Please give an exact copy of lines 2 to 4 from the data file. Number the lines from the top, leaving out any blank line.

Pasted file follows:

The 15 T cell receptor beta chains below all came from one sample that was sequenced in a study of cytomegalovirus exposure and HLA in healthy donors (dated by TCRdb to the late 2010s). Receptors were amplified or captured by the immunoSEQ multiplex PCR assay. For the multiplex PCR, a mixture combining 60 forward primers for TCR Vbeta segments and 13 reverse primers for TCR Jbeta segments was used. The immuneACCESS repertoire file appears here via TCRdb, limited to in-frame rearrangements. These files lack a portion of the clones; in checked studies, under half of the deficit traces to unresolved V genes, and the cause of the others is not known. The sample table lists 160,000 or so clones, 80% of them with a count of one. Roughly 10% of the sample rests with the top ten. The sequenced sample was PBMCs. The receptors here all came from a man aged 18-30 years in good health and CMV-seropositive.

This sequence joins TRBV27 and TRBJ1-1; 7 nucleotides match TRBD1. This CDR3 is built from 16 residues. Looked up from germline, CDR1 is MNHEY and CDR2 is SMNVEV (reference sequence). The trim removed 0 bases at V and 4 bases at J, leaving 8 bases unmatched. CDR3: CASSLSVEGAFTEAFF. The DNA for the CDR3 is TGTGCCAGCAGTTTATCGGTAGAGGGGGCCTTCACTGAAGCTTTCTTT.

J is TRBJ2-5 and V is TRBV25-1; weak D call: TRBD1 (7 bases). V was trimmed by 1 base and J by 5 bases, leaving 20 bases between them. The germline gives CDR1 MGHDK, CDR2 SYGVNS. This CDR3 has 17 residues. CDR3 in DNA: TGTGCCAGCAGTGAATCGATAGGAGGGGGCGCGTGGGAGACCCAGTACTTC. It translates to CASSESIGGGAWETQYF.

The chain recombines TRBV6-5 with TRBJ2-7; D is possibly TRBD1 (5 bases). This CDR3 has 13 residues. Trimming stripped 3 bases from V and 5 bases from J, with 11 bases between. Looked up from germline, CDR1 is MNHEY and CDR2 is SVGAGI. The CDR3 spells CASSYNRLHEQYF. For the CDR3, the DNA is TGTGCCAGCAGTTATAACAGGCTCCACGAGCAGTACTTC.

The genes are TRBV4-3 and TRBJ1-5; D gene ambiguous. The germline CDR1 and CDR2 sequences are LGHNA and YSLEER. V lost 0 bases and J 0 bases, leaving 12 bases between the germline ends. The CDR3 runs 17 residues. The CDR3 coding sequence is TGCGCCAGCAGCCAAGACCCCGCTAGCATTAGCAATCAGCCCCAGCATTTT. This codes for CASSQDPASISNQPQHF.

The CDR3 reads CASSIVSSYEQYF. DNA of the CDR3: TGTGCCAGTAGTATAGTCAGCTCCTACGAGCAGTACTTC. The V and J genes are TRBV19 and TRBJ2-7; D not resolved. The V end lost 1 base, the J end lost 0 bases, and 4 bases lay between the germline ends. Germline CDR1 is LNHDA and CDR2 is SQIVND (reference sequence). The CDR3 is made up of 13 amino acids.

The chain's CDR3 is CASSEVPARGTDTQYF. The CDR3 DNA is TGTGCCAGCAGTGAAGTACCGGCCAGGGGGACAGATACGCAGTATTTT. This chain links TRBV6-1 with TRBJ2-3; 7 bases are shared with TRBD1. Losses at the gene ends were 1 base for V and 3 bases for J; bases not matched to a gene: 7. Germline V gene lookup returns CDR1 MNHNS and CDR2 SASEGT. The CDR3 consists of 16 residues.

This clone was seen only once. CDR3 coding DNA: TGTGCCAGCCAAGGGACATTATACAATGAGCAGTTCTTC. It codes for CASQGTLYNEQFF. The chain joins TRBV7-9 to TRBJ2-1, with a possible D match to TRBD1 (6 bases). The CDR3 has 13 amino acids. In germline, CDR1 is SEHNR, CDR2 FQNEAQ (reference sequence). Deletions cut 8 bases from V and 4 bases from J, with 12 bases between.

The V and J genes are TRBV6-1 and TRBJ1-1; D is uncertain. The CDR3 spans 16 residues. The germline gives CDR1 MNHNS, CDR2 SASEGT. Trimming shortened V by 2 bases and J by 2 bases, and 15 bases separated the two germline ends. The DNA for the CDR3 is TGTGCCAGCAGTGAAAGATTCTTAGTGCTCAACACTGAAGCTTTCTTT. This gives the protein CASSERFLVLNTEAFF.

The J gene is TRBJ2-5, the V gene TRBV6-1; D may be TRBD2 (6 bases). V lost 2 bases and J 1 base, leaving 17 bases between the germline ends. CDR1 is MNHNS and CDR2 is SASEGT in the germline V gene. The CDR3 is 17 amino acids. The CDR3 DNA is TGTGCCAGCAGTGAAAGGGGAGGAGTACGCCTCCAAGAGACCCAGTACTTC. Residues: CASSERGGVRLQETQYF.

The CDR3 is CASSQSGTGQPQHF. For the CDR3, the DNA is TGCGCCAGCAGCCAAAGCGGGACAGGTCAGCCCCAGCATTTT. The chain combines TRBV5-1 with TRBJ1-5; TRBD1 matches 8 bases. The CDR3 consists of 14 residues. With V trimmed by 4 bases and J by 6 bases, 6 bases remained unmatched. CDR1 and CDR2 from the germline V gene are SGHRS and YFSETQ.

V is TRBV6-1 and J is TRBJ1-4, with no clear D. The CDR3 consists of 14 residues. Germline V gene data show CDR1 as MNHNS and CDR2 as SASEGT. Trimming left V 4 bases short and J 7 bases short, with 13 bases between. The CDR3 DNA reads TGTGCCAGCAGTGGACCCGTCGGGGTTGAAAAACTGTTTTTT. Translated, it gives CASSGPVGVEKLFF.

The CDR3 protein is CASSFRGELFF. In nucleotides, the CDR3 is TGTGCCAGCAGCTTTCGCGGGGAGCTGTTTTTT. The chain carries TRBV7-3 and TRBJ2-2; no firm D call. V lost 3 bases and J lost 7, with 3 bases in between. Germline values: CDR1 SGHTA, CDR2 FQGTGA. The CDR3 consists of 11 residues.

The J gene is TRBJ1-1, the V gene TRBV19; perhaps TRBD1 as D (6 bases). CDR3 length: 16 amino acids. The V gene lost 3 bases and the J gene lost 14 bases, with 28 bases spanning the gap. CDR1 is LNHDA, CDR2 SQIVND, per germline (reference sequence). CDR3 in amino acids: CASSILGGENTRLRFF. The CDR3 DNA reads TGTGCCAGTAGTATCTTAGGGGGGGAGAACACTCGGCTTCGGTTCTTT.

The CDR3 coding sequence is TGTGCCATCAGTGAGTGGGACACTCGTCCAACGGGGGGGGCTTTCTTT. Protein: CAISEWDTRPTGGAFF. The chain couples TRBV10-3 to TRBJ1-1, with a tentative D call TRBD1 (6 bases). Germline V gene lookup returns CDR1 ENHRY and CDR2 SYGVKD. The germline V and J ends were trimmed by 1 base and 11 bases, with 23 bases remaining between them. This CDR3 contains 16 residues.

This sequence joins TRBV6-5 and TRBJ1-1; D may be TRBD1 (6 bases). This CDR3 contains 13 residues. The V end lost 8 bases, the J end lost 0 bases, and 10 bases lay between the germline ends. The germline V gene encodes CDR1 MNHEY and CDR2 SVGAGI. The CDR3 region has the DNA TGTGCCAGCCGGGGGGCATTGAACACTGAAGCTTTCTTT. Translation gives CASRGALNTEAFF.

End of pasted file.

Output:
This sequence joins TRBV27 and TRBJ1-1; 7 nucleotides match TRBD1. This CDR3 is built from 16 residues. Looked up from germline, CDR1 is MNHEY and CDR2 is SMNVEV (reference sequence). The trim removed 0 bases at V and 4 bases at J, leaving 8 bases unmatched. CDR3: CASSLSVEGAFTEAFF. The DNA for the CDR3 is TGTGCCAGCAGTTTATCGGTAGAGGGGGCCTTCACTGAAGCTTTCTTT.

J is TRBJ2-5 and V is TRBV25-1; weak D call: TRBD1 (7 bases). V was trimmed by 1 base and J by 5 bases, leaving 20 bases between them. The germline gives CDR1 MGHDK, CDR2 SYGVNS. This CDR3 has 17 residues. CDR3 in DNA: TGTGCCAGCAGTGAATCGATAGGAGGGGGCGCGTGGGAGACCCAGTACTTC. It translates to CASSESIGGGAWETQYF.

The chain recombines TRBV6-5 with TRBJ2-7; D is possibly TRBD1 (5 bases). This CDR3 has 13 residues. Trimming stripped 3 bases from V and 5 bases from J, with 11 bases between. Looked up from germline, CDR1 is MNHEY and CDR2 is SVGAGI. The CDR3 spells CASSYNRLHEQYF. For the CDR3, the DNA is TGTGCCAGCAGTTATAACAGGCTCCACGAGCAGTACTTC.